Art Tells the Story at ICA Exhibit


Stories that Make Us exhibits work by high school students. (Source: Liza Voll)

By Yongyu Qiu (I) and Alice Li (V)

Immerse yourself in the inspiring messages of the Stories that Make Us exhibit in the Teen Gallery at the Institute of Contemporary Art’s (ICA) Seaport studio. Opened on January 31 and up for display from Tuesday to Thursday each week until May 26, this new exhibit showcases artwork by high school students who delve into personal narratives to explore themes of migration, belonging and resilience.

Organized, planned and installed by the ICA Teens Exhibition Program (TEP), this exhibit weaves together the powerful stories behind each piece of art. The purpose is to share the unique experiences of individuals whose voices are not always heard, such as students who have disabilities or are immigrants.

According to the museum website, the exhibit “embodies how different stories intersect and finds the commonalities we all have with one another,” aligning with the program’s goal of using art to foster community and growth.

TEP member Samantha Pincus (I) explains, “We like to uplift voices that are not always heard and give them a space to express themselves.”

TEP is a group of teens based in Boston who work collectively to curate and install artwork in the ICA Teen Gallery, focusing on highlighting the art of teenagers and encouraging community involvement. The program offers two exhibitions a year, and the previous exhibit, Sides of Me: Exploring Connections, focused on mental health and the struggles people face in times of uncertainty.

The group also works on smaller projects throughout the year, collaborating with artists around Boston. From these experiences, the teens are able to apply what they have learned to plan their own exhibits.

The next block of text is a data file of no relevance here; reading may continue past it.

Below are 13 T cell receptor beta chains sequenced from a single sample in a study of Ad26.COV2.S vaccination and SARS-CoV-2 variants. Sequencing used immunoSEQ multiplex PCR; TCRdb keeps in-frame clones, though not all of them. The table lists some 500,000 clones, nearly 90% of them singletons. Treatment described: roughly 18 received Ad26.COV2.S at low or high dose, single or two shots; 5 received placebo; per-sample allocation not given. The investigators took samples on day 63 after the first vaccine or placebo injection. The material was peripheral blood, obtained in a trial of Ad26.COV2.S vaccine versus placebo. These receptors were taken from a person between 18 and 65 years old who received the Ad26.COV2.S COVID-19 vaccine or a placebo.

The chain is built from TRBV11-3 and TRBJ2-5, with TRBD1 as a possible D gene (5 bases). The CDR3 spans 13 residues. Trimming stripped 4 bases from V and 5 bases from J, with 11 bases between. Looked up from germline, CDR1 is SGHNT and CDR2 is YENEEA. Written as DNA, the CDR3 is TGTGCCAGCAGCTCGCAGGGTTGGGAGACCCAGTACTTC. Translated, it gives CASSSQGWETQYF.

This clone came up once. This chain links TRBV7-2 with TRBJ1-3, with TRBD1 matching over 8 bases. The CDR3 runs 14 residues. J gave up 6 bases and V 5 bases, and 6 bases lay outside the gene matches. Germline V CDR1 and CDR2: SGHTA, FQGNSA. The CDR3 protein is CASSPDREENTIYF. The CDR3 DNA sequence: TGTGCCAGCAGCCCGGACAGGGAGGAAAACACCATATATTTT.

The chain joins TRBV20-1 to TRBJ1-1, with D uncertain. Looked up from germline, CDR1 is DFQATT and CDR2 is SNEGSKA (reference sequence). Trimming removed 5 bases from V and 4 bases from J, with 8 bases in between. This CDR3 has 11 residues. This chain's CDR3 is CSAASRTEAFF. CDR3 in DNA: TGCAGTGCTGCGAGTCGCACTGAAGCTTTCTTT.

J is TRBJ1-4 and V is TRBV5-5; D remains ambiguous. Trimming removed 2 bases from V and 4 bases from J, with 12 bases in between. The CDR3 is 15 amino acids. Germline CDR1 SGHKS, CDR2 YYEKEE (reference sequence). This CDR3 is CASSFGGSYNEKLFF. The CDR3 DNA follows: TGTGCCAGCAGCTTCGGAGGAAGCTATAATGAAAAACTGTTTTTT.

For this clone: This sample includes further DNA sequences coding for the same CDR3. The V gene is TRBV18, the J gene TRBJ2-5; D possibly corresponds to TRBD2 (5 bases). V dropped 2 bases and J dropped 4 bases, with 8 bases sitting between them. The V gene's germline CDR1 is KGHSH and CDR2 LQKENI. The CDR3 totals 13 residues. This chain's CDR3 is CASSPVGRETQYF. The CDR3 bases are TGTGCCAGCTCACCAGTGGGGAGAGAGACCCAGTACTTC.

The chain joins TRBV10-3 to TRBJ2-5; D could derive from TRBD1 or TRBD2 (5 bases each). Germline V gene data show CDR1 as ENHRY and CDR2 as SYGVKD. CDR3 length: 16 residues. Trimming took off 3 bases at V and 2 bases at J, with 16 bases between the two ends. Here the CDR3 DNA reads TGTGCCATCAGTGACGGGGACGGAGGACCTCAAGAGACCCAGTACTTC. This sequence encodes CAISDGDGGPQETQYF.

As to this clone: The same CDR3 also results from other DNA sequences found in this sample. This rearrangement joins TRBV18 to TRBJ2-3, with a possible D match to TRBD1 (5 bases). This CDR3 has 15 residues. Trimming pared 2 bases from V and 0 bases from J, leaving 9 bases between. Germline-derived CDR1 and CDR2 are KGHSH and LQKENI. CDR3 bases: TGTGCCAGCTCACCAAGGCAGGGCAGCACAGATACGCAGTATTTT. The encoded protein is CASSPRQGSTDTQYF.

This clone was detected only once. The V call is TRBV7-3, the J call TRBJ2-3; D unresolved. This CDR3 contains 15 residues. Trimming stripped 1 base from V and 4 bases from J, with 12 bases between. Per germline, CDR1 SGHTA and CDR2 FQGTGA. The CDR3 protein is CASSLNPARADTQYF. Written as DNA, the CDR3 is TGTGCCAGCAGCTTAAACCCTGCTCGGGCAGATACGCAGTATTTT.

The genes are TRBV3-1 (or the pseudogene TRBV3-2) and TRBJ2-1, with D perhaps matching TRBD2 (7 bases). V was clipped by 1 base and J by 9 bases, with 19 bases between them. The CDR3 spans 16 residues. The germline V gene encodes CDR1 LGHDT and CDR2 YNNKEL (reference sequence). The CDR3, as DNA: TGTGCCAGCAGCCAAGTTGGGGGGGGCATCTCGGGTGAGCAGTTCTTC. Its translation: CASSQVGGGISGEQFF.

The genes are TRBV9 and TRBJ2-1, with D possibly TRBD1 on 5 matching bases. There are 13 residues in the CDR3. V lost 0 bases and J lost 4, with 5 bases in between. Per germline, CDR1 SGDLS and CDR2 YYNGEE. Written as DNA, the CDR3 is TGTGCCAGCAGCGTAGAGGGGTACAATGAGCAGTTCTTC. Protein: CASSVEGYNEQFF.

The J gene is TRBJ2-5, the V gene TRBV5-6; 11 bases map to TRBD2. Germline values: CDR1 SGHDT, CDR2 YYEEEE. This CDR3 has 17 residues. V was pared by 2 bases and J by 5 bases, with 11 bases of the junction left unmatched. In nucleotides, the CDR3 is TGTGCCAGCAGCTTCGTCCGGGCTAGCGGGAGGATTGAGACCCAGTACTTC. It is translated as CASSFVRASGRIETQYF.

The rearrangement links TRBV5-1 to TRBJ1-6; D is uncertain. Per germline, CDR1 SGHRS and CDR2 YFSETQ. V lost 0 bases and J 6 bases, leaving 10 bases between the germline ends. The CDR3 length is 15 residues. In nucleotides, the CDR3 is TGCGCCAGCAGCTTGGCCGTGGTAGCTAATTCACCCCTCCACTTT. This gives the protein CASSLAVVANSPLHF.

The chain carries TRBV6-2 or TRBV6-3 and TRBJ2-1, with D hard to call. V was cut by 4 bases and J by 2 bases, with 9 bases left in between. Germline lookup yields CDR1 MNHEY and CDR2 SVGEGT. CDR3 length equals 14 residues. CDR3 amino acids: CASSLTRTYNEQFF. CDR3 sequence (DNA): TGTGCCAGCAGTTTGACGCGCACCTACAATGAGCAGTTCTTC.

Another TEP member, Leandra Bautista (II), says, “Being in TEP feels like being part of a family […] It’s refreshing to see such a diverse group come together to collaborate on art.”

In preparation for the opening, TEP started by evaluating more than a dozen design proposals submitted by potential artists. Then, they interviewed the artists to understand their  thoughts on the exhibit’s goals and talked with the ICA curatorial staff members in order to envision a layout and environment that combines common themes.

TEP organized The Stories That Make Us in conjunction with I Learn America (ILA), an education program that seeks to address immigration issues and amplify the voices of young immigrants through personal works and stories.

ILA started working with students to design their artwork two years before being introduced to TEP. They met with artists around Massachusetts from the Horace Mann School for the Deaf and Hard of Hearing, Everett High School, Boston International Newcomers Academy and Engaging Newcomers in Language and Content Education Academy at Lawrence High School to create panels based on their personal experiences for display in the exhibit. These artists’ incorporation of stories into their works offers a glimpse into the diverse experiences, evoking strong feelings of compassion and understanding in viewers.

The exhibit also contains an interactive side. A wall is set up for visitors to add their own story in a panel, creating a sense of belonging. Bautista comments, “[The project conveys] the hope […] that people [can] relate and leave their story, and the belief that sharing one’s story helps others share theirs.”

Hannah Oh (I) echoes, “The pieces were evocative, and I felt that I related to many of them.” The artwork in The Stories That Make Us features stories of hardship from disabled students and those with unique backgrounds, giving a voice to underrepresented communities. The display is well worth exploring while it lasts!